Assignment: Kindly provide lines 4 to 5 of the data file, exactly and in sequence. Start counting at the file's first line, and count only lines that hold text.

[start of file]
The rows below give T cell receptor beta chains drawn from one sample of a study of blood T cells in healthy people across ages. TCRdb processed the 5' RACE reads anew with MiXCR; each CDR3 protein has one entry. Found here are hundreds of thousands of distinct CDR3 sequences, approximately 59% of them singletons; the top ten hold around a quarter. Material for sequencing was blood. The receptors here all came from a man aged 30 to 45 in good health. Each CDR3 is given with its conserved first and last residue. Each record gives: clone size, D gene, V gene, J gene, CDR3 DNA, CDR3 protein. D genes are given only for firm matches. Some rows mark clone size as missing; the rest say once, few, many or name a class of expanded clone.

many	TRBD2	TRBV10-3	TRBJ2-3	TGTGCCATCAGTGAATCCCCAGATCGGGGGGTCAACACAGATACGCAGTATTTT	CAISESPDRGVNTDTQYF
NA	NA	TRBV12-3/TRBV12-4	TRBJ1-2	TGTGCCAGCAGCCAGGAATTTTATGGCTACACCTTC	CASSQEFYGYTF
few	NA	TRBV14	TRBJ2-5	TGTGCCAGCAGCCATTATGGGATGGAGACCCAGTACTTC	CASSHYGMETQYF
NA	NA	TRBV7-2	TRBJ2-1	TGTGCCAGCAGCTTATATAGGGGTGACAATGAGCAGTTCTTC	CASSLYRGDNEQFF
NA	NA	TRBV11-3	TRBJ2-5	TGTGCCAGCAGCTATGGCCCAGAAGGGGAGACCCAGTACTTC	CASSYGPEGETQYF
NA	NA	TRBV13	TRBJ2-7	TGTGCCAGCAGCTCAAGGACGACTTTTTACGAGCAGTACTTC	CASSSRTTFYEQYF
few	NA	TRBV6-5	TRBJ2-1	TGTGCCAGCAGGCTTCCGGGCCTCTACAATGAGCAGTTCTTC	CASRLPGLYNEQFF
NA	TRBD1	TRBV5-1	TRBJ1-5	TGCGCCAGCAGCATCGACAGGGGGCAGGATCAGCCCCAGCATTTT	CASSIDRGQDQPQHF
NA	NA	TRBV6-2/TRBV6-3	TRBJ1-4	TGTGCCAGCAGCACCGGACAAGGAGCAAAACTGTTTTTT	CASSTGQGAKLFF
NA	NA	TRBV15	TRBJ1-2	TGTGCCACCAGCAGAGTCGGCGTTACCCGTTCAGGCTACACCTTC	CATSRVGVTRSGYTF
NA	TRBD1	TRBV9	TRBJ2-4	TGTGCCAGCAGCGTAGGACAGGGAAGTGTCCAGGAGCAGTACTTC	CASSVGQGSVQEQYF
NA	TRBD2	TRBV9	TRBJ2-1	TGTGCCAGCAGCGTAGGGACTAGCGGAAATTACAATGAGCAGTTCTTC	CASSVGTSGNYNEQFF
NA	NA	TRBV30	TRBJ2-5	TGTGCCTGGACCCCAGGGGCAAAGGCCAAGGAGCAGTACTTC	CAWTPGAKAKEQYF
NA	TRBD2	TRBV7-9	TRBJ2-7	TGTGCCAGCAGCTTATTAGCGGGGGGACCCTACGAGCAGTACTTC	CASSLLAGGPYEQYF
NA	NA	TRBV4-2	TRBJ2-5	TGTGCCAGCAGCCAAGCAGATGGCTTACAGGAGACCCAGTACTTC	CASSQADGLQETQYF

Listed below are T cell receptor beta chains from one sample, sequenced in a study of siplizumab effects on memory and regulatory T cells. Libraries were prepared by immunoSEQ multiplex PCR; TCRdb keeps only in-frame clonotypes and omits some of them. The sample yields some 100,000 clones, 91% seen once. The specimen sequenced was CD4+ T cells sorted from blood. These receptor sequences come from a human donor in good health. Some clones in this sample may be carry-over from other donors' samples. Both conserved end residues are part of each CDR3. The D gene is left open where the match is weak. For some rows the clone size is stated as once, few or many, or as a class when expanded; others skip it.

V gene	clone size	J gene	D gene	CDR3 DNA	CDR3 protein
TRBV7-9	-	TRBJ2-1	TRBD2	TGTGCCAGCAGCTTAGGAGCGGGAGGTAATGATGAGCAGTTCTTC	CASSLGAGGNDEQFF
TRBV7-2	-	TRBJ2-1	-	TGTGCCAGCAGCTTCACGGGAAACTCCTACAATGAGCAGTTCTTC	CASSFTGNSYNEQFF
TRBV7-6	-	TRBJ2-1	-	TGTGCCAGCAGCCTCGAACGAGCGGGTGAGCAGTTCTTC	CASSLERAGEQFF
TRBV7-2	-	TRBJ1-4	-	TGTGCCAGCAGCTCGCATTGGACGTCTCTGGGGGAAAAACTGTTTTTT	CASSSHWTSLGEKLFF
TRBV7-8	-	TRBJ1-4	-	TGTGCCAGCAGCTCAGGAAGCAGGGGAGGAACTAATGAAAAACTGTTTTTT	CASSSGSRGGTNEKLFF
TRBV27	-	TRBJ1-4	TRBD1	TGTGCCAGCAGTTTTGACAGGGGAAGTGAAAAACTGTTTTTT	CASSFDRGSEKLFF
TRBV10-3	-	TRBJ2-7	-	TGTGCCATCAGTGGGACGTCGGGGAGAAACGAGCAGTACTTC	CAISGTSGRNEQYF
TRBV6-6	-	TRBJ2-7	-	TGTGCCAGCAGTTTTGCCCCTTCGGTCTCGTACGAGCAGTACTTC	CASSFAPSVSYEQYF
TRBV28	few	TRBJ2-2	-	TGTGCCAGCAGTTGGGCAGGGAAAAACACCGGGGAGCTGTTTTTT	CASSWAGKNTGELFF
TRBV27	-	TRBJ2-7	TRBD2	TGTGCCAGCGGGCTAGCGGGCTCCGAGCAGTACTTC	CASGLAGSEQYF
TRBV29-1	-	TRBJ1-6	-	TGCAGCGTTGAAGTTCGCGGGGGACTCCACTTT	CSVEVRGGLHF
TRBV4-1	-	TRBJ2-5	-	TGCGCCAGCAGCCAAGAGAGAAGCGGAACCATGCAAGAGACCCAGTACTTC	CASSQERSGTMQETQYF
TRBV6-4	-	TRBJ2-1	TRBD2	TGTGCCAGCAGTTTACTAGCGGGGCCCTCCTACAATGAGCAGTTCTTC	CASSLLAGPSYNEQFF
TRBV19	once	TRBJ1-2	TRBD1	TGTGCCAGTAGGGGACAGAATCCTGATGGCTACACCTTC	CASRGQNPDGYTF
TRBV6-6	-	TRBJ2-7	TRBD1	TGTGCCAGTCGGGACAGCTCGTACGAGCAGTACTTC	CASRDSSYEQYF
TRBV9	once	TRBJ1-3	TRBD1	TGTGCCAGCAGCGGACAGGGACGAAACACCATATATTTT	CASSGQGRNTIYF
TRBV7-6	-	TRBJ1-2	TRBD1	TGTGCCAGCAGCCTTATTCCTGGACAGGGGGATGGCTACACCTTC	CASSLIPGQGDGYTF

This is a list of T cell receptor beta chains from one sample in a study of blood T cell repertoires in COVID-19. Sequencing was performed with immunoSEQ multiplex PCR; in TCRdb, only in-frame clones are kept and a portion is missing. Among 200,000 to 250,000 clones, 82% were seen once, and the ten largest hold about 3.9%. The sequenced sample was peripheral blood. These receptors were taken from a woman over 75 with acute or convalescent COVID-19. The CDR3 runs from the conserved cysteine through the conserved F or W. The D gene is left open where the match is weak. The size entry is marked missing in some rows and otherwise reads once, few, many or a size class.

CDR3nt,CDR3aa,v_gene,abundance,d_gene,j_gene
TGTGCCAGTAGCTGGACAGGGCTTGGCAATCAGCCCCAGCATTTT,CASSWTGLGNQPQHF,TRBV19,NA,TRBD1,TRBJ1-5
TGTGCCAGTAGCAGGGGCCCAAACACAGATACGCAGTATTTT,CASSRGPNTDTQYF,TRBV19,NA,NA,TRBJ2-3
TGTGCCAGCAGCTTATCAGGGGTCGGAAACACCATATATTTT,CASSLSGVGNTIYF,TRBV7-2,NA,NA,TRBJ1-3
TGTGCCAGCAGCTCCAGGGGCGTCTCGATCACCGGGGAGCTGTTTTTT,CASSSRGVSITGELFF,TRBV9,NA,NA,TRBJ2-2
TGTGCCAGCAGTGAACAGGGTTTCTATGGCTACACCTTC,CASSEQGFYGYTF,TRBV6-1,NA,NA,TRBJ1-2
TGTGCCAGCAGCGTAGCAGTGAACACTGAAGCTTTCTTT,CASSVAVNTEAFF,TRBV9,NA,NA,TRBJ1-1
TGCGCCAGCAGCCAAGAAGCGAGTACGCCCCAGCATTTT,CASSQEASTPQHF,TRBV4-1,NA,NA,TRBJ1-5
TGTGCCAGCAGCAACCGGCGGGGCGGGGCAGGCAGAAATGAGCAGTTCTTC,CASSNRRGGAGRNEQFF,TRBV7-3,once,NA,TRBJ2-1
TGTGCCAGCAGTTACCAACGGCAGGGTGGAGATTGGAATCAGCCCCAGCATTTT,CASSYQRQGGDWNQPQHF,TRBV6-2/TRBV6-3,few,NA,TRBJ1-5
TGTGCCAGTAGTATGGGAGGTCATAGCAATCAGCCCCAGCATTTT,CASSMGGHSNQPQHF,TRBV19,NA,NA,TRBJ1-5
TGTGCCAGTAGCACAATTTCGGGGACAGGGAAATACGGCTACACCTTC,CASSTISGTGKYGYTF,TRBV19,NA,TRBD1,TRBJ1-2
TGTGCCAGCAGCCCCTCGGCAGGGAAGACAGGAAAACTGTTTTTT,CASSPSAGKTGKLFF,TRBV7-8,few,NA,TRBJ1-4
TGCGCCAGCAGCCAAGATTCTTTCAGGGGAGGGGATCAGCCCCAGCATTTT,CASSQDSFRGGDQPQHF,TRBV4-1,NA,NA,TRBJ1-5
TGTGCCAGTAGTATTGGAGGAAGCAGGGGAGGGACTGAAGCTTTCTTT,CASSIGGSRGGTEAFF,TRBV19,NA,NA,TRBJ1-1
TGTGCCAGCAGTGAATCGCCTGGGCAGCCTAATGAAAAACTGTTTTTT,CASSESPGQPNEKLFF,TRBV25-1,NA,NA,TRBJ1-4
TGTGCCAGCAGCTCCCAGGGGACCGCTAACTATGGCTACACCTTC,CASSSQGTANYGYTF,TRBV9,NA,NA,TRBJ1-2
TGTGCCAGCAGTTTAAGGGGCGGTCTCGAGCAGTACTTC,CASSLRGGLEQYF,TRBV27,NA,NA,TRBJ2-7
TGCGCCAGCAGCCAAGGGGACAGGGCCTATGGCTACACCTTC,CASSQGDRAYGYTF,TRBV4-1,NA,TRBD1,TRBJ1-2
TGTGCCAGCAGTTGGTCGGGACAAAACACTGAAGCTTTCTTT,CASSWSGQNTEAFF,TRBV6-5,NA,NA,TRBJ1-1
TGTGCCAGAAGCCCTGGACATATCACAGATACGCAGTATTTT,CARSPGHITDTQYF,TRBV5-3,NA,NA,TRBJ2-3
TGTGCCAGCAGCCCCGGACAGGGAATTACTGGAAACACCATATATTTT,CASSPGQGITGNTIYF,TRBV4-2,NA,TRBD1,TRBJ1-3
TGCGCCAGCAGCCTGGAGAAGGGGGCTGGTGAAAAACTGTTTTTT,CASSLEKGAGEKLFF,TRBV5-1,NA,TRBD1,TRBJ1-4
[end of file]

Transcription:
few	NA	TRBV14	TRBJ2-5	TGTGCCAGCAGCCATTATGGGATGGAGACCCAGTACTTC	CASSHYGMETQYF
NA	NA	TRBV7-2	TRBJ2-1	TGTGCCAGCAGCTTATATAGGGGTGACAATGAGCAGTTCTTC	CASSLYRGDNEQFF